The harsh reality is, a trade war between Canada and the United States could adversely impact Canadians’ personal finances in many ways.
For now, the tariffs really don't mean all that much yet, but that will change when measures Ottawa’s $16.6 billion worth of levies on U.S. goods take effect July 1. According to Douglas Porter, chief economist at Bank of Montreal, "consumers could see some price pressure on a few selected products – but Ottawa picked many items that have substitutes (either domestic or other imports).
However, on the flip side U.S. tariffs on steel and aluminum will weigh on those industries here, which will likely cause some softness in jobs and earnings in the sectors.
The next big pressure point is whether the U.S. carries through with tariffs in the auto sector. Canada’s auto industry employs either directly or indirectly 180,000 workers, or more than five times as many Canadians as metals. If the threat of tariffs in the auto sector becomes reality, Porter says "things will get very serious" depending on how Ottawa responds.
In addition to weakened labour markets in those industries, U.S. duties on Canadian exports will likely lead to job losses or reduced hiring in export-oriented firms.
For the end-consumer, if Canada responds with tariffs on U.S. exports to Canada, the prices of those affected products will rise.
WHAT CONSUMERS SHOULD DO
We have heard the rallying cry to take this opportunity to "buy Canadian" or at the very least from regions outside of the U.S. While this makes sense for some consumers, it may not be practical or affordable for others.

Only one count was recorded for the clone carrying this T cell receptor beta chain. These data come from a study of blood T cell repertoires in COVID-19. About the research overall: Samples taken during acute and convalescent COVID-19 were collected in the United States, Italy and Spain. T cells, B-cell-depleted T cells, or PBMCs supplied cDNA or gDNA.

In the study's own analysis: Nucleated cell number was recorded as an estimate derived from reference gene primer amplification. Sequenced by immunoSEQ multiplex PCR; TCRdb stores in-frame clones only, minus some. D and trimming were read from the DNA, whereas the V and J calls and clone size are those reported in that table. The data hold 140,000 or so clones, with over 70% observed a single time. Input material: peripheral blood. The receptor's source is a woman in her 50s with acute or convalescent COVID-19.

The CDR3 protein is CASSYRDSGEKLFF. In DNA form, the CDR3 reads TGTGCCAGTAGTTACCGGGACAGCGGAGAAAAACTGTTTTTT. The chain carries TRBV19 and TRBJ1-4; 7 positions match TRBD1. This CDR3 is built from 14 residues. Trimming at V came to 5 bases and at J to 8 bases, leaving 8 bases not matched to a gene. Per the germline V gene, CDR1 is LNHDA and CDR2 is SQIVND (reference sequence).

Sylvain Charlebois, professor at Dalhousie University, said in a recent interview on BNN Bloomberg that "people will say a lot of things on social media, such as ‘let's not buy American.’" However, when you go into a store, and budgets and prices come into play, patriotism becomes less of a priority.
This is called "covered economics." You ultimately buy what is cheapest, it isn't on display like a car, it goes home and is behind closed doors where no one needs to know what you say and do may have a disconnect. It gets personal – your grocery bill trumps a trade war.
Finally, even the potential for a trade war has put pressure on the Canadian dollar which is down about three per cent in under two weeks. A lower dollar will also put modest pressure on consumer prices.
So how do you, as a Canadian consumer, brace yourself until the storm passes? Here are a few tips:
- Don't panic. Evaluate your personal situation and the impact this will have on your family finances.
- Prepare for bad news. Establish an emergency fund in the event of a temporary or permanent layoff.
- Shop around. The best way to save money is to shop around, price compare and eat at home.
- Stay invested in the markets. The global economy continues to grow and so you don’t need to head for the exits yet.
We may not like it, but we have to accept this era of volatility and uncertainty. The smart thing to do is take control where we can to weather this tit-for-tat-trade tantrum.